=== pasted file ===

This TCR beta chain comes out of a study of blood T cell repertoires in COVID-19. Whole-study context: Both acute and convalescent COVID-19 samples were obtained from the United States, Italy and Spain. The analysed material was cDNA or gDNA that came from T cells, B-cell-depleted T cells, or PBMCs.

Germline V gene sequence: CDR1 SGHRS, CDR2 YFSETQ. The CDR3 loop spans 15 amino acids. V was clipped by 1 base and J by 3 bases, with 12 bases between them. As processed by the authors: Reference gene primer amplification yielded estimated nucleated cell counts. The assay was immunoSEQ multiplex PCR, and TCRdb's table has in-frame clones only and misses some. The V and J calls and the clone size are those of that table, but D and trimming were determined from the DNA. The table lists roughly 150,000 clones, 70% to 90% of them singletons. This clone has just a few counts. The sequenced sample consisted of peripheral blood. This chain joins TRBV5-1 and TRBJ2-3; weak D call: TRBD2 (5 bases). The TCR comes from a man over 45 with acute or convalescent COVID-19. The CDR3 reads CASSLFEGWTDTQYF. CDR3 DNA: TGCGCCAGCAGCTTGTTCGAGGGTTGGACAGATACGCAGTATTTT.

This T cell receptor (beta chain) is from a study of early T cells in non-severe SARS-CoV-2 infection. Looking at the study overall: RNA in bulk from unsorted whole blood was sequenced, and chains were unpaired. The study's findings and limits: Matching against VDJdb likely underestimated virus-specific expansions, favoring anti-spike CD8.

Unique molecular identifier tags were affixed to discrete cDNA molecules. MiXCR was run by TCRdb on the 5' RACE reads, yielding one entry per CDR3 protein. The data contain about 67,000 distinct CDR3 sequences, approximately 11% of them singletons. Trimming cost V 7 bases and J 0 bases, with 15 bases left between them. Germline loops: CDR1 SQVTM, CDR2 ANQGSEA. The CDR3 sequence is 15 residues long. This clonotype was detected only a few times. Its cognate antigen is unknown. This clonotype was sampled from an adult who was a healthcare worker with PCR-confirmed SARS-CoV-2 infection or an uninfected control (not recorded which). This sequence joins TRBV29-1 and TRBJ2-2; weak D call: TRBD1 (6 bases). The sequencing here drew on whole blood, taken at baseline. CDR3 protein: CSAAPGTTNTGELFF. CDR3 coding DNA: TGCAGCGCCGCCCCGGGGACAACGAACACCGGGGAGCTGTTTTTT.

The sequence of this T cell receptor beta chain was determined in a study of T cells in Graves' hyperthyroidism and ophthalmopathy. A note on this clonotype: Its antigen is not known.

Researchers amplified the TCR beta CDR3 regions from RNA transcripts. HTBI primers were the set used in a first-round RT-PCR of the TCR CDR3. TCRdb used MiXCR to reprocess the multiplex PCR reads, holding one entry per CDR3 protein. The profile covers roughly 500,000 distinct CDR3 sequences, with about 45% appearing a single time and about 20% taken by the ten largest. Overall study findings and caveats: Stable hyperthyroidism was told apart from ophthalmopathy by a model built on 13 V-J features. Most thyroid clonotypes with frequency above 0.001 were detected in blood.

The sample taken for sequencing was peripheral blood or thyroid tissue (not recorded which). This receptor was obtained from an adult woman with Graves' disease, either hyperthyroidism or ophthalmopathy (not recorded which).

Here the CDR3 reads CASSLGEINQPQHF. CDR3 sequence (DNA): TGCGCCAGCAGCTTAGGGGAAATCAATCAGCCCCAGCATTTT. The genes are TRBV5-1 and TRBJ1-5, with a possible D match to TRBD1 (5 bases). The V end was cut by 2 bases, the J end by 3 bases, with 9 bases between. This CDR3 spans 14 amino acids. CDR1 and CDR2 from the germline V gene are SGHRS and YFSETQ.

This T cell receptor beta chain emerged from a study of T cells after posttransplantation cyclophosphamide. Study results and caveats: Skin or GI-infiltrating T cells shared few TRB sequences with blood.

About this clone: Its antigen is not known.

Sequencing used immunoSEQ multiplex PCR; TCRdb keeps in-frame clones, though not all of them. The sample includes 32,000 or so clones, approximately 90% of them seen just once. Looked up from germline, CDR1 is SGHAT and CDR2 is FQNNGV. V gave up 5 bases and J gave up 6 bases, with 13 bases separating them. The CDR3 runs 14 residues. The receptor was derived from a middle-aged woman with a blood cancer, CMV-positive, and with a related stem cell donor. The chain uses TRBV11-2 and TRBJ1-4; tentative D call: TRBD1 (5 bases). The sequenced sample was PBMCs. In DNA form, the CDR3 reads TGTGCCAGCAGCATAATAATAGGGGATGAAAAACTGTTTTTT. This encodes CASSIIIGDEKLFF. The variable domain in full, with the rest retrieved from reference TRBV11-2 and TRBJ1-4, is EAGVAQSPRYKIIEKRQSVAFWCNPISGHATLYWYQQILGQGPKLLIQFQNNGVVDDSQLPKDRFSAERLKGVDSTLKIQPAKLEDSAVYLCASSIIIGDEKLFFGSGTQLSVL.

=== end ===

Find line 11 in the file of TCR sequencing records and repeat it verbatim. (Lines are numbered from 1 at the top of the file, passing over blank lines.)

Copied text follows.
Sequencing used immunoSEQ multiplex PCR; TCRdb keeps in-frame clones, though not all of them. The sample includes 32,000 or so clones, approximately 90% of them seen just once. Looked up from germline, CDR1 is SGHAT and CDR2 is FQNNGV. V gave up 5 bases and J gave up 6 bases, with 13 bases separating them. The CDR3 runs 14 residues. The receptor was derived from a middle-aged woman with a blood cancer, CMV-positive, and with a related stem cell donor. The chain uses TRBV11-2 and TRBJ1-4; tentative D call: TRBD1 (5 bases). The sequenced sample was PBMCs. In DNA form, the CDR3 reads TGTGCCAGCAGCATAATAATAGGGGATGAAAAACTGTTTTTT. This encodes CASSIIIGDEKLFF. The variable domain in full, with the rest retrieved from reference TRBV11-2 and TRBJ1-4, is EAGVAQSPRYKIIEKRQSVAFWCNPISGHATLYWYQQILGQGPKLLIQFQNNGVVDDSQLPKDRFSAERLKGVDSTLKIQPAKLEDSAVYLCASSIIIGDEKLFFGSGTQLSVL.